Allow me furthermore to point out that episodes of violence, deplored by all, show a deeper unrest. I would say that they are signs of the true spiritual impoverishment that afflicts the human heart today. The elimination of God and of his law as a condition for the achievement of human happiness has in no way reached its goal; on the contrary, it deprives human beings of the spiritual certainties and hope they need to face the daily difficulties and challenges. For example, when a wheel is disconnected from its central axle it loses its drive. Likewise, morals do not achieve their ultimate aim if they are not hinged on inspiration and submission to God, the source and judge of all good. In the face of the disturbing enfeeblement of the human and spiritual ideals that made Rome a "model" of civilization for the whole world, through the parish communities and other ecclesial structures the Church is becoming involved in a far-reaching educational effort, striving to make people, and in particular the new generations, discover those perennial values once again. In the post-modern era, if Rome wants to champion a new humanism centred on the question of the human being recognized in his full reality, it must recover its deepest soul, its civil and Christian roots. The human being cut off from God would be deprived of his transcendent vocation. Christianity brings a luminous message on the truth about man and the Church, which is the depositary of this message, is aware of her responsibility with regard to contemporary culture.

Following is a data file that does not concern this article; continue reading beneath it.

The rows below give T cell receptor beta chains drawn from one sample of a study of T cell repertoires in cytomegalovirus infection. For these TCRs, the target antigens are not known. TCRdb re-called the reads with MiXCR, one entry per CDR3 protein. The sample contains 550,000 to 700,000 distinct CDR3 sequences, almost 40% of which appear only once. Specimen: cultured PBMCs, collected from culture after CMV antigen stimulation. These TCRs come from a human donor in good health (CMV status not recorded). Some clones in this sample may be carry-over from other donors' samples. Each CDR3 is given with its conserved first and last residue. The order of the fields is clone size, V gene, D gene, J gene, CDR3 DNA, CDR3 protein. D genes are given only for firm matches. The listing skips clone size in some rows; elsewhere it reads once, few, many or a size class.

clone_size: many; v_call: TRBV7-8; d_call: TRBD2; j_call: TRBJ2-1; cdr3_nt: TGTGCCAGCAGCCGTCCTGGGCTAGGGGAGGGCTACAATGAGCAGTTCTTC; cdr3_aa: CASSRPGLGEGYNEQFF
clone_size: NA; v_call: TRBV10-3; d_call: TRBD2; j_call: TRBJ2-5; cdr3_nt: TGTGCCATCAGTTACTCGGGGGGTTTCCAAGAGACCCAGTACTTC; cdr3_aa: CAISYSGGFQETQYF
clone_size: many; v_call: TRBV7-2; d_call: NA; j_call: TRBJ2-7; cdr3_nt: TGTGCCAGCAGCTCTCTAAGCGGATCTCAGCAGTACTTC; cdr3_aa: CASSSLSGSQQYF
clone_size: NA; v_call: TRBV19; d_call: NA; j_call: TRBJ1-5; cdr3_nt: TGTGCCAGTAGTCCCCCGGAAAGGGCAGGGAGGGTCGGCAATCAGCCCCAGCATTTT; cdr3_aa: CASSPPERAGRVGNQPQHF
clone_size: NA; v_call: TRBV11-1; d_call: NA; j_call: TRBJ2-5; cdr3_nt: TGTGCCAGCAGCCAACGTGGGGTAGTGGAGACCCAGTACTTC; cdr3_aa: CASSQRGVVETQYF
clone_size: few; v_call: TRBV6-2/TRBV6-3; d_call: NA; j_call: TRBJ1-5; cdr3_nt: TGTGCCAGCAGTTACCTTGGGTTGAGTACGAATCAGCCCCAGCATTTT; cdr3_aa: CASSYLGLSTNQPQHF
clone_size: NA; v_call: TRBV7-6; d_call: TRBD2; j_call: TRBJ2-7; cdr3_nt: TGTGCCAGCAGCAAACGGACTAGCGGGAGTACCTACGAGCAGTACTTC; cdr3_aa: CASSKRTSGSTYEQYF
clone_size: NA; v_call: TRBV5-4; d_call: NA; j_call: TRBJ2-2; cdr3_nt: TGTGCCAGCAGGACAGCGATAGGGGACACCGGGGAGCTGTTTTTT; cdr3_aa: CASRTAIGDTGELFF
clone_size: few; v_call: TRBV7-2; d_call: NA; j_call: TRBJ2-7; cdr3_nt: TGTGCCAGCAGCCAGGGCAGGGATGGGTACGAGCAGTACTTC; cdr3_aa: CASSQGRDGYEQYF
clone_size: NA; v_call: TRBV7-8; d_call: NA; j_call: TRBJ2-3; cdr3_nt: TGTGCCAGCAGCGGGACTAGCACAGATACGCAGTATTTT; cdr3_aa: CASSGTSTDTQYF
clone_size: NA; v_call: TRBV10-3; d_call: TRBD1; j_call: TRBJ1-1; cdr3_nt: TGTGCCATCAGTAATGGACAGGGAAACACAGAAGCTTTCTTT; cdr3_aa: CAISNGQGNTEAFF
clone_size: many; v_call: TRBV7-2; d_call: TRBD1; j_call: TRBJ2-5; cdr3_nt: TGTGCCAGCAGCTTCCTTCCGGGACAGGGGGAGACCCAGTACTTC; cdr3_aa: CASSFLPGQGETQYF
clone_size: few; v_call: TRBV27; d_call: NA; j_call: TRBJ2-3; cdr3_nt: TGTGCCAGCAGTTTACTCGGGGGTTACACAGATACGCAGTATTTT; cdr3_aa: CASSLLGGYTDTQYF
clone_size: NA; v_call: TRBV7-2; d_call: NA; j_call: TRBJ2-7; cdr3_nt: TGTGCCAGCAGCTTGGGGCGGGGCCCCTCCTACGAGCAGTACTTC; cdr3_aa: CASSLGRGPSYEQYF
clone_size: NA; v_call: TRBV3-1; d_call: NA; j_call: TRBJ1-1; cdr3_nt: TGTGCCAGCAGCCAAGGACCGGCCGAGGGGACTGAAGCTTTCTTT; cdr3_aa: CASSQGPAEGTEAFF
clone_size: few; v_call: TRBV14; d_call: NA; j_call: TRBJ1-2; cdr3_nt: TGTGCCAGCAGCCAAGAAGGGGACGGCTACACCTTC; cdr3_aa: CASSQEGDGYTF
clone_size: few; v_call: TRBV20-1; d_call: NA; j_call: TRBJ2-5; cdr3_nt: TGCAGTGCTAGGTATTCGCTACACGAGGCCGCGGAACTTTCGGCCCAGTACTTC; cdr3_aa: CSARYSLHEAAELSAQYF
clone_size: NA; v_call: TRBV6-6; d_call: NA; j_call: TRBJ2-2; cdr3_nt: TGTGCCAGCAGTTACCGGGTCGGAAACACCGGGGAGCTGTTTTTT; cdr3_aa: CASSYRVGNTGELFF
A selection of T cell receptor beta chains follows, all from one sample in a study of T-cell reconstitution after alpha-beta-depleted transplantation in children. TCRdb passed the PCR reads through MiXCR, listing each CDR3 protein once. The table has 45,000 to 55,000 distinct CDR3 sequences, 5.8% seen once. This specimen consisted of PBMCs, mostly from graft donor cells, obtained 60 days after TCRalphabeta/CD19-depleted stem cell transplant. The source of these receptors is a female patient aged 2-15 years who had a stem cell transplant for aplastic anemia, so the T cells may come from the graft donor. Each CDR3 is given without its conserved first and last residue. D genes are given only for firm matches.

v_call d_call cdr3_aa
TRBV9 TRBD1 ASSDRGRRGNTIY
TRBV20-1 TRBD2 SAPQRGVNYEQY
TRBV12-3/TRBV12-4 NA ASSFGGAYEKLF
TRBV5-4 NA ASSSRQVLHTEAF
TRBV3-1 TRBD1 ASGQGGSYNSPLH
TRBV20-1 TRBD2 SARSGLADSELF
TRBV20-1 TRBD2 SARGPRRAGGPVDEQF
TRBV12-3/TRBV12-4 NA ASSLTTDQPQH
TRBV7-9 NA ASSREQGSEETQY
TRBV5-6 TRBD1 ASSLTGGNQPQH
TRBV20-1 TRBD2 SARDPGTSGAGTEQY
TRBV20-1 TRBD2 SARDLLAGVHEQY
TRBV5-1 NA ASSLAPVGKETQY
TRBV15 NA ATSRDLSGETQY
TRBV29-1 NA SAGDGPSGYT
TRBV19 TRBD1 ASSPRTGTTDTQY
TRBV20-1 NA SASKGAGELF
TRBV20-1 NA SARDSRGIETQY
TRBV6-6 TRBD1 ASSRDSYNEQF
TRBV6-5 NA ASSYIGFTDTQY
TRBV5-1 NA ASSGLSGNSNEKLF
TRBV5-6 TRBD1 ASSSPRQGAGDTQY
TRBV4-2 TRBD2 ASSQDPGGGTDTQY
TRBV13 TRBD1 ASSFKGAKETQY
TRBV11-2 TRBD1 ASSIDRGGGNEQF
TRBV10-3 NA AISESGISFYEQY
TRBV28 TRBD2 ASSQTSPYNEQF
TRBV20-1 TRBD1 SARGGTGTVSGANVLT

How many other things I would like to say now! As Bishop of this City I cannot forget that even in Rome, because of the current economic crisis that I mentioned earlier, an increasing number of people are losing their jobs. They are finding themselves in such precarious conditions that sometimes they cannot cope with the financial commitments they have made; I am thinking, for example, of those buying or renting a house. Therefore, a unanimous effort between the various Institutions in order to help those who live in poverty is required. The Christian community, through the parishes and other charitable structures, is already involved in providing daily support for numerous families that are toiling to maintain a dignified standard of living and, as has recently happened, is ready to collaborate with the authorities responsible for the common good. In this case, too, the values of solidarity and generosity that are deeply rooted in the hearts of Romans can be sustained by the light of the Gospel, in order that all may reassume responsibility for the needs of those in the worst hardship, so that they may feel they belong to a single family. In fact, the greater each citizen's awareness is that he is personally responsible for the life and future of our City's inhabitants, the greater will be his confidence that he can surmount the difficulties of the present time.